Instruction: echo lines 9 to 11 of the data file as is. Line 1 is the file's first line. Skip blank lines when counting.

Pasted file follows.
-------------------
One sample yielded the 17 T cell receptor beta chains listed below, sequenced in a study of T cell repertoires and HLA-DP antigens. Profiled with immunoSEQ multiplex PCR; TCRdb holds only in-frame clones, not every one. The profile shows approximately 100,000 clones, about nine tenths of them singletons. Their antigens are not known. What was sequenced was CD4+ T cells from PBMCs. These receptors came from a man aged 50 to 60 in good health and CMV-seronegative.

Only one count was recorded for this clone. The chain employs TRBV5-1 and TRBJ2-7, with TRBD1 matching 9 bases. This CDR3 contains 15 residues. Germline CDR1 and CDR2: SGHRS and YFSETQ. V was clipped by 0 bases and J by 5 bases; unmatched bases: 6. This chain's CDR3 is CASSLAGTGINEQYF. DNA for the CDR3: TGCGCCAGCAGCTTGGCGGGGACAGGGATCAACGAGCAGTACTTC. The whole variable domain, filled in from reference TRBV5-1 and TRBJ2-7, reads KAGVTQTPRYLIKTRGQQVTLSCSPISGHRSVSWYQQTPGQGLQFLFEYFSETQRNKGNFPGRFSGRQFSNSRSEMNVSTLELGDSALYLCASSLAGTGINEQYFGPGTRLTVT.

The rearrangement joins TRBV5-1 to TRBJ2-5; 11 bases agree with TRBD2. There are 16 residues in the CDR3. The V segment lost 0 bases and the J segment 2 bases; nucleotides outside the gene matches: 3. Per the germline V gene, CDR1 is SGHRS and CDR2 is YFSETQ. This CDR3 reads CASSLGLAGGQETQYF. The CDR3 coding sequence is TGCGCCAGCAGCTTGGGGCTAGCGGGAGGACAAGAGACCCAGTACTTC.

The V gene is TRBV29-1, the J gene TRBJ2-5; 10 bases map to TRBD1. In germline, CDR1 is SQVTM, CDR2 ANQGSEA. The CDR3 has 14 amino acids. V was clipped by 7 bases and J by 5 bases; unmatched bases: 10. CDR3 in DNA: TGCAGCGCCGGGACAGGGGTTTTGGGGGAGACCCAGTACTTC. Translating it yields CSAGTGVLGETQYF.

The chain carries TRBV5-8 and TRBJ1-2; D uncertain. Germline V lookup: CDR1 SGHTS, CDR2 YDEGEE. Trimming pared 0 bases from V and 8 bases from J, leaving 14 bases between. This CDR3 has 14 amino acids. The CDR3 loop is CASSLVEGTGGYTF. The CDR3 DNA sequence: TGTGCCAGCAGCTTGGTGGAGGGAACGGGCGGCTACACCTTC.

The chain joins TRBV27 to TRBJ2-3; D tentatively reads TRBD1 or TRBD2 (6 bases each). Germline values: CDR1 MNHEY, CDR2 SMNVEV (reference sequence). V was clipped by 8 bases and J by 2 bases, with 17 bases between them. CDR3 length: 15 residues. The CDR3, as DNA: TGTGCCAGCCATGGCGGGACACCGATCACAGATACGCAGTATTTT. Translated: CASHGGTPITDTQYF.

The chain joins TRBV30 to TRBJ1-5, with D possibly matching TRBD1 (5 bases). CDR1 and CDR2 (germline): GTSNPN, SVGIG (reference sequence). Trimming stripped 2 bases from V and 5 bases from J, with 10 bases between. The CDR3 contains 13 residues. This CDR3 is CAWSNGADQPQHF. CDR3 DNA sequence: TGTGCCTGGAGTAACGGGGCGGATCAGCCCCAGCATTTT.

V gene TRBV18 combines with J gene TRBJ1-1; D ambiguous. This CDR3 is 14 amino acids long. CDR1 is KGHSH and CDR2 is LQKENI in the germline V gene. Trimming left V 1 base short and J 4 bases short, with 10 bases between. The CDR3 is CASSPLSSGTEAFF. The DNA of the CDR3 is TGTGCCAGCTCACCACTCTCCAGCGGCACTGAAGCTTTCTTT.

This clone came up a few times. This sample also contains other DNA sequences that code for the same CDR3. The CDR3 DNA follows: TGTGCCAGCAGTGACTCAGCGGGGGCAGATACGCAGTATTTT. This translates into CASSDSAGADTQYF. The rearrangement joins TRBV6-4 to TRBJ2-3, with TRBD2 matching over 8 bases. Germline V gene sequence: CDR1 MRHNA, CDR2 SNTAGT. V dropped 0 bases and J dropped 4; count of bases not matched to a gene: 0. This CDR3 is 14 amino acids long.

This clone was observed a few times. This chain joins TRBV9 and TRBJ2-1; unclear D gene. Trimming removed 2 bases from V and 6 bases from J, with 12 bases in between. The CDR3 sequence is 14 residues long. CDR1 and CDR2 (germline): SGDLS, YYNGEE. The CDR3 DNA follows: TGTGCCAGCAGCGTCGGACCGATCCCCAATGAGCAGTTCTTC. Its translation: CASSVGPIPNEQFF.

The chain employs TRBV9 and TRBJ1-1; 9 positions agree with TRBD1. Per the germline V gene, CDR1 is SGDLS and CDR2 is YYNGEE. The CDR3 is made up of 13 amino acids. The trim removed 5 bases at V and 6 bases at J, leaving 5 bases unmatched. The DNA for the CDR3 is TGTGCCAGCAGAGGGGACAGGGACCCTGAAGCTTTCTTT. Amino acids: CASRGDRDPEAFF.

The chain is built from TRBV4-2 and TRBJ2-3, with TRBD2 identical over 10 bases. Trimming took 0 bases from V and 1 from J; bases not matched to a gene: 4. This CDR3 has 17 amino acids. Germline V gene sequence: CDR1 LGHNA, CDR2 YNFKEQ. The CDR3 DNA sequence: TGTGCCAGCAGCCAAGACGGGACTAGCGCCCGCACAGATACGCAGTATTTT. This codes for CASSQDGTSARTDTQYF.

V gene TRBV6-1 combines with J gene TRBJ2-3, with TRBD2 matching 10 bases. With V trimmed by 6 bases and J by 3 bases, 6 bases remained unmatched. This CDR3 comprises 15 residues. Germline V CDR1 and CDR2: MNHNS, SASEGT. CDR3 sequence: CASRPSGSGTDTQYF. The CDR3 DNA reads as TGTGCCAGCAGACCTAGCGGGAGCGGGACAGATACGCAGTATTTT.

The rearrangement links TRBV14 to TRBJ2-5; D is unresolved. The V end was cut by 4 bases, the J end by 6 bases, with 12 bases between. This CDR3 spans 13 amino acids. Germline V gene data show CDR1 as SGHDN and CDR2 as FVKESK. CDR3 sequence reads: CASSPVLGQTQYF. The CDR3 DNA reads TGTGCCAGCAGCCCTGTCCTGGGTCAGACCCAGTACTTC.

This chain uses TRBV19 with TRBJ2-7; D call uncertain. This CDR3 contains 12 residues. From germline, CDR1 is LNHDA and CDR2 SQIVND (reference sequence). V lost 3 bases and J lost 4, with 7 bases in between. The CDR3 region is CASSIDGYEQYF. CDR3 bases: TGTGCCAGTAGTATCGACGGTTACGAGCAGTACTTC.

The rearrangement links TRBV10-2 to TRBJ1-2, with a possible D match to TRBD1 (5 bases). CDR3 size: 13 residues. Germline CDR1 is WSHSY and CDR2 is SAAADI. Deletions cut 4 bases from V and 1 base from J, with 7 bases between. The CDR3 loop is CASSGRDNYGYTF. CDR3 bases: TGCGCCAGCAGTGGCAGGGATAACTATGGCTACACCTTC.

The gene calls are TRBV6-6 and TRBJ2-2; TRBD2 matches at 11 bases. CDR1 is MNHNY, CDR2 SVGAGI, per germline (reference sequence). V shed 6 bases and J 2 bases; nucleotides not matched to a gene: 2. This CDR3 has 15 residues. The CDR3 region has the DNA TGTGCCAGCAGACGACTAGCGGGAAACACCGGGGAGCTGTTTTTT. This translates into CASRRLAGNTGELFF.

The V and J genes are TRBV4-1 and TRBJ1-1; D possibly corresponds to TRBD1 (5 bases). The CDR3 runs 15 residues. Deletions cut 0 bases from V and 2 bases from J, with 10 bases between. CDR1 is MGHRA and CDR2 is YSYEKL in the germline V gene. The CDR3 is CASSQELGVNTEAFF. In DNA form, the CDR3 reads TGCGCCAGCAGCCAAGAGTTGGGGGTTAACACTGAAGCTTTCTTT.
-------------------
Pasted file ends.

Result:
This clone came up a few times. This sample also contains other DNA sequences that code for the same CDR3. The CDR3 DNA follows: TGTGCCAGCAGTGACTCAGCGGGGGCAGATACGCAGTATTTT. This translates into CASSDSAGADTQYF. The rearrangement joins TRBV6-4 to TRBJ2-3, with TRBD2 matching over 8 bases. Germline V gene sequence: CDR1 MRHNA, CDR2 SNTAGT. V dropped 0 bases and J dropped 4; count of bases not matched to a gene: 0. This CDR3 is 14 amino acids long.

This clone was observed a few times. This chain joins TRBV9 and TRBJ2-1; unclear D gene. Trimming removed 2 bases from V and 6 bases from J, with 12 bases in between. The CDR3 sequence is 14 residues long. CDR1 and CDR2 (germline): SGDLS, YYNGEE. The CDR3 DNA follows: TGTGCCAGCAGCGTCGGACCGATCCCCAATGAGCAGTTCTTC. Its translation: CASSVGPIPNEQFF.

The chain employs TRBV9 and TRBJ1-1; 9 positions agree with TRBD1. Per the germline V gene, CDR1 is SGDLS and CDR2 is YYNGEE. The CDR3 is made up of 13 amino acids. The trim removed 5 bases at V and 6 bases at J, leaving 5 bases unmatched. The DNA for the CDR3 is TGTGCCAGCAGAGGGGACAGGGACCCTGAAGCTTTCTTT. Amino acids: CASRGDRDPEAFF.